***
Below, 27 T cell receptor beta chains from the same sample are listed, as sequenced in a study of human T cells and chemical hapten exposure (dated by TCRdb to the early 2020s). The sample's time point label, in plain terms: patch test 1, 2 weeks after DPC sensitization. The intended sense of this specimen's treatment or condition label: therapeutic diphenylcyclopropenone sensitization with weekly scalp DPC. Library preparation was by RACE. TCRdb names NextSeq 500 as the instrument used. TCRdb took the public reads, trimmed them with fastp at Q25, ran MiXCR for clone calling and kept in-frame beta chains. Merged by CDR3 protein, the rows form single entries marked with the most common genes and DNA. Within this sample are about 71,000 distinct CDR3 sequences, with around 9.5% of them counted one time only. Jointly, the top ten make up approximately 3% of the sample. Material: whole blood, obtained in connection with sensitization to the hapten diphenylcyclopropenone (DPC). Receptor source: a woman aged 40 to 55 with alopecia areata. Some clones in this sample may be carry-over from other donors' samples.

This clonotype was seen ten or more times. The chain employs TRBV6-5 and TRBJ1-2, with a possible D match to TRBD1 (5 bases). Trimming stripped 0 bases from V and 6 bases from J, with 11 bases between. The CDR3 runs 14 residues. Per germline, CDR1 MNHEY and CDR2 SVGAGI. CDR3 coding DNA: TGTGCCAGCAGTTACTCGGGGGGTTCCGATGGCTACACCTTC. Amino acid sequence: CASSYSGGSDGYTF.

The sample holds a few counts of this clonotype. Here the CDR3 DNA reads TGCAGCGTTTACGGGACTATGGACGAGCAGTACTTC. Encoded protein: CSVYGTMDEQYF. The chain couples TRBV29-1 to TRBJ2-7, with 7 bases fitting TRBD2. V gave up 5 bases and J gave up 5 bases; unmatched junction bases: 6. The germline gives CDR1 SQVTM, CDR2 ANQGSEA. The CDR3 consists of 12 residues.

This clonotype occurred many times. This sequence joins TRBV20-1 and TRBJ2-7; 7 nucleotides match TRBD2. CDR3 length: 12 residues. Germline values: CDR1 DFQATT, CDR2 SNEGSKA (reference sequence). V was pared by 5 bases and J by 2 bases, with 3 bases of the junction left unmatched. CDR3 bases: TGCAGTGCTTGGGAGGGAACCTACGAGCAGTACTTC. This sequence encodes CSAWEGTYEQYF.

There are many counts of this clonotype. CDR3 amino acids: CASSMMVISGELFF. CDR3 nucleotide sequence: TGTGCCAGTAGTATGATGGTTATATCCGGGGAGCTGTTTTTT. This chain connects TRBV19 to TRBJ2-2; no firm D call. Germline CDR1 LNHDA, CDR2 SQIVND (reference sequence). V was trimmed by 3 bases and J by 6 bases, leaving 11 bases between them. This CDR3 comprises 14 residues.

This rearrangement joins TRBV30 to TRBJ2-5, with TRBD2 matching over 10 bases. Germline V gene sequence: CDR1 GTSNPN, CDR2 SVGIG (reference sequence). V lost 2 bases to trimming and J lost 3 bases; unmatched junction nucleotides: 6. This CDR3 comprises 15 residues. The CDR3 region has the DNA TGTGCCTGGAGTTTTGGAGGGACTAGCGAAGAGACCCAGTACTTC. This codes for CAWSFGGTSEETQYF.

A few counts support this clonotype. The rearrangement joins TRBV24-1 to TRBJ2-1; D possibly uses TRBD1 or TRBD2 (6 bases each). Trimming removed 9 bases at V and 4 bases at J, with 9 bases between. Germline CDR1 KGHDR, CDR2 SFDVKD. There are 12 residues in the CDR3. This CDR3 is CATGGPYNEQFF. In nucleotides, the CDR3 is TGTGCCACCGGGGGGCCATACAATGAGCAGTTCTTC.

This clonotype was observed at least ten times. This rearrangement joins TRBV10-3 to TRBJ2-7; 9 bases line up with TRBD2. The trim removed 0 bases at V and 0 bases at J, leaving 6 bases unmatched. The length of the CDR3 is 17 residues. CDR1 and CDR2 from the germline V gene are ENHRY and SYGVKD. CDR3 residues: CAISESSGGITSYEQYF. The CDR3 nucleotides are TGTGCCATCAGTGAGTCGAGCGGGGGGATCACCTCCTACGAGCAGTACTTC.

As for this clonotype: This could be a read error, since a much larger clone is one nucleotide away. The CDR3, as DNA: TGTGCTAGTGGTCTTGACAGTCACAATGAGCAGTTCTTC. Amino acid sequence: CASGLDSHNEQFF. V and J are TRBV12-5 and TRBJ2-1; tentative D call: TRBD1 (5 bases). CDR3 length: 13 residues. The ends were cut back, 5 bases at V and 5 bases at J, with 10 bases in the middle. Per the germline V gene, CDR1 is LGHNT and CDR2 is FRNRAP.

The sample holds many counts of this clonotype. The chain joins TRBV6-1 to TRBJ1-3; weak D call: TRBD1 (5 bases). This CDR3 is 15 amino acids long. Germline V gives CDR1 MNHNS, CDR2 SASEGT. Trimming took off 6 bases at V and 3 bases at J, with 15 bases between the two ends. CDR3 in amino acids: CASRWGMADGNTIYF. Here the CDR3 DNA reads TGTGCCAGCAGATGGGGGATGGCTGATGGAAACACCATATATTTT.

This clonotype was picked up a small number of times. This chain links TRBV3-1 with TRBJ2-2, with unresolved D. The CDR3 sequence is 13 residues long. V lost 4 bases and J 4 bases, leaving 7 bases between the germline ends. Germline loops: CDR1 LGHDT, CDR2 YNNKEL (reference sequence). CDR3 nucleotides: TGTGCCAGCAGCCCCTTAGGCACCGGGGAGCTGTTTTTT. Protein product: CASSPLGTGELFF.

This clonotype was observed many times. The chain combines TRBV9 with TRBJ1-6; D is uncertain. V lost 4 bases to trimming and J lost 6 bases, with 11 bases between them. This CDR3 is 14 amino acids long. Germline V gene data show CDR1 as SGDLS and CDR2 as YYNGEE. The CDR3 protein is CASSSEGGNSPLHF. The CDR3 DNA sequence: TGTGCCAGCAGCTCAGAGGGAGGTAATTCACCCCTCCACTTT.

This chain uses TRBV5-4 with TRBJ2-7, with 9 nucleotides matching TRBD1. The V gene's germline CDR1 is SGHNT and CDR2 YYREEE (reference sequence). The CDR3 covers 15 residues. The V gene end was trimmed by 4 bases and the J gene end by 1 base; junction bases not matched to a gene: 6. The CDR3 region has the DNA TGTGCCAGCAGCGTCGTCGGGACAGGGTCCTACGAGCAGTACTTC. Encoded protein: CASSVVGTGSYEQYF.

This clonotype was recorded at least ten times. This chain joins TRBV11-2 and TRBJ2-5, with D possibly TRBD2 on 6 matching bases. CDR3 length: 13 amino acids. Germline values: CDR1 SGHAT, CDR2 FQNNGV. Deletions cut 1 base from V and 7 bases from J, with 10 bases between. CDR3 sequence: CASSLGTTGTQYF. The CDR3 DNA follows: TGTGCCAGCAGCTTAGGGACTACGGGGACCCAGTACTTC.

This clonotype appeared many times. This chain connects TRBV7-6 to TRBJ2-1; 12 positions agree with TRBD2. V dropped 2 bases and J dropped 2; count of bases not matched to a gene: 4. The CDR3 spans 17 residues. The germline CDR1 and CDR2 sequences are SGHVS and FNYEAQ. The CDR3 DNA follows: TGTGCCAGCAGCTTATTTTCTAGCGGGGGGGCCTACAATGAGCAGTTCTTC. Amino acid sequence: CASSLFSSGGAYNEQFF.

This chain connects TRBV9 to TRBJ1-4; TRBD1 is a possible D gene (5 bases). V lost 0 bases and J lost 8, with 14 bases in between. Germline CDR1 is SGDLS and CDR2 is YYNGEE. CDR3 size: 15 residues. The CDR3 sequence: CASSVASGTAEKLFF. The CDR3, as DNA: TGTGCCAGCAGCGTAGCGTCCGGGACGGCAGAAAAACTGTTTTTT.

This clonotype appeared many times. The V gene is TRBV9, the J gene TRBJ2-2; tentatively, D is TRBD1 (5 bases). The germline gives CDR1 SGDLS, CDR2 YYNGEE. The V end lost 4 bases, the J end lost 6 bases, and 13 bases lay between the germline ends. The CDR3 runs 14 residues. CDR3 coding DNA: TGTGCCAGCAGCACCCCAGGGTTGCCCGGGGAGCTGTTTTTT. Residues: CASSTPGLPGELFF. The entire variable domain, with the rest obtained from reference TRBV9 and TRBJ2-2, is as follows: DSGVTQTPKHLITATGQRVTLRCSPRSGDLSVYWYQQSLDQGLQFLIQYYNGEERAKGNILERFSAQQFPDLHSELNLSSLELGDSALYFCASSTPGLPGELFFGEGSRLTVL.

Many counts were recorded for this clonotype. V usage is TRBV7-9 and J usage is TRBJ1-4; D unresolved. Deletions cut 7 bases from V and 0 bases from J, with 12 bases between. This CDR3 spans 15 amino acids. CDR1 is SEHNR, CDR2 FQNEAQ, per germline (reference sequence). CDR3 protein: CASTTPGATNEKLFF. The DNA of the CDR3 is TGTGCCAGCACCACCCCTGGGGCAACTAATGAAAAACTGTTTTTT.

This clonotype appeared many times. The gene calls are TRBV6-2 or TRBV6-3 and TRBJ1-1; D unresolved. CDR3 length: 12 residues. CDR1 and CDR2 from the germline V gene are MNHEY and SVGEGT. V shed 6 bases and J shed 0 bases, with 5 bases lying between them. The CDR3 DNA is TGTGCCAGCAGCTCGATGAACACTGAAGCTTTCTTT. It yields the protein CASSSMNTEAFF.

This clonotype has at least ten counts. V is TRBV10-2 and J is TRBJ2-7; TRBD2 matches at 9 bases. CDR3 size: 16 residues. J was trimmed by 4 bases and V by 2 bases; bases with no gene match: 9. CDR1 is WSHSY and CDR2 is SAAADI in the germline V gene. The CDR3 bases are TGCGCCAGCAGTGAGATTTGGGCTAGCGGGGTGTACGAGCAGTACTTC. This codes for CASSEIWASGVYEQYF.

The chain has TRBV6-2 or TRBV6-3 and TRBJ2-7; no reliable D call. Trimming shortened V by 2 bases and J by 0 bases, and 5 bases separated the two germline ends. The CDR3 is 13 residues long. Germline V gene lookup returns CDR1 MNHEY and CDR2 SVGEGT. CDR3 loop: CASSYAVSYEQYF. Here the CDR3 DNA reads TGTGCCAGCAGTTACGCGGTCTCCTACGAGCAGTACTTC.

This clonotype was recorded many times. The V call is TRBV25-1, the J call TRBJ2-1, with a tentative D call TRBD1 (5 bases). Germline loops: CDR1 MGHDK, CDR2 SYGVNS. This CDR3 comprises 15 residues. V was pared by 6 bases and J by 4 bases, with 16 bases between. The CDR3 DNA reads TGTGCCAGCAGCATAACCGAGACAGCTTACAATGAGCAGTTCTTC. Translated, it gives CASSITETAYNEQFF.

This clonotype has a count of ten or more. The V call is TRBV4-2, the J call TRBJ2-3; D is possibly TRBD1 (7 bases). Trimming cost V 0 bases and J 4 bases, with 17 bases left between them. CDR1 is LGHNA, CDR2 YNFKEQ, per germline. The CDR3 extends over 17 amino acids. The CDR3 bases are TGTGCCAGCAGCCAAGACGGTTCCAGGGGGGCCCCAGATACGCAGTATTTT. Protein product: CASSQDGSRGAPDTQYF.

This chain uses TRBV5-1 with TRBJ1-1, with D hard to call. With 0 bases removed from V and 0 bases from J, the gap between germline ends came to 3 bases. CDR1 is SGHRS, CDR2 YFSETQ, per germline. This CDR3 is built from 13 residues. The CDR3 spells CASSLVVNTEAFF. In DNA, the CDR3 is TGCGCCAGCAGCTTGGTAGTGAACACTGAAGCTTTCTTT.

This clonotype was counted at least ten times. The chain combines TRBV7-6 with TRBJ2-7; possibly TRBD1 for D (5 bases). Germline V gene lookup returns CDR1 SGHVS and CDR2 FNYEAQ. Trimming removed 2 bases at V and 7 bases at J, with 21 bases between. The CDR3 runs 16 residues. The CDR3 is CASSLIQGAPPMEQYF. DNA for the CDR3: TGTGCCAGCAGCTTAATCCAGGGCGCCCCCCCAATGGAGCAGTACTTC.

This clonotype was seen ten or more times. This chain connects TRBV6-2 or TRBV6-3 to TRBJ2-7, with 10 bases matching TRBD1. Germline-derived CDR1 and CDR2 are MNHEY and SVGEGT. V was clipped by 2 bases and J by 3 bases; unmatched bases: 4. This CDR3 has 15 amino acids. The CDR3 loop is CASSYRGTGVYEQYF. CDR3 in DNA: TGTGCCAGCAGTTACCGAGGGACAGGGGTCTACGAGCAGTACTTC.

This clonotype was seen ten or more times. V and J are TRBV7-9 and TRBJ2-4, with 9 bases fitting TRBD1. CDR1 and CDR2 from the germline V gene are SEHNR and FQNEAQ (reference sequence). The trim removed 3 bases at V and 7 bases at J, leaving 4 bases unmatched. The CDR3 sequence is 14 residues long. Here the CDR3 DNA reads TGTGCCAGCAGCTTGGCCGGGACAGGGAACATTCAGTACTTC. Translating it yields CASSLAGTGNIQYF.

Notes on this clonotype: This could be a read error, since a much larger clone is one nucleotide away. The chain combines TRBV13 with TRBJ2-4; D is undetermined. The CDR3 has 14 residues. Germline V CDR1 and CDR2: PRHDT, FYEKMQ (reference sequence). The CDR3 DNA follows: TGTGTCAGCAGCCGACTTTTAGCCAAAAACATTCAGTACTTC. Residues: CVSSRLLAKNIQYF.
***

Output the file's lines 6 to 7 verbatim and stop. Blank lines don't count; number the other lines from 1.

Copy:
This rearrangement joins TRBV30 to TRBJ2-5, with TRBD2 matching over 10 bases. Germline V gene sequence: CDR1 GTSNPN, CDR2 SVGIG (reference sequence). V lost 2 bases to trimming and J lost 3 bases; unmatched junction nucleotides: 6. This CDR3 comprises 15 residues. The CDR3 region has the DNA TGTGCCTGGAGTTTTGGAGGGACTAGCGAAGAGACCCAGTACTTC. This codes for CAWSFGGTSEETQYF.

A few counts support this clonotype. The rearrangement joins TRBV24-1 to TRBJ2-1; D possibly uses TRBD1 or TRBD2 (6 bases each). Trimming removed 9 bases at V and 4 bases at J, with 9 bases between. Germline CDR1 KGHDR, CDR2 SFDVKD. There are 12 residues in the CDR3. This CDR3 is CATGGPYNEQFF. In nucleotides, the CDR3 is TGTGCCACCGGGGGGCCATACAATGAGCAGTTCTTC.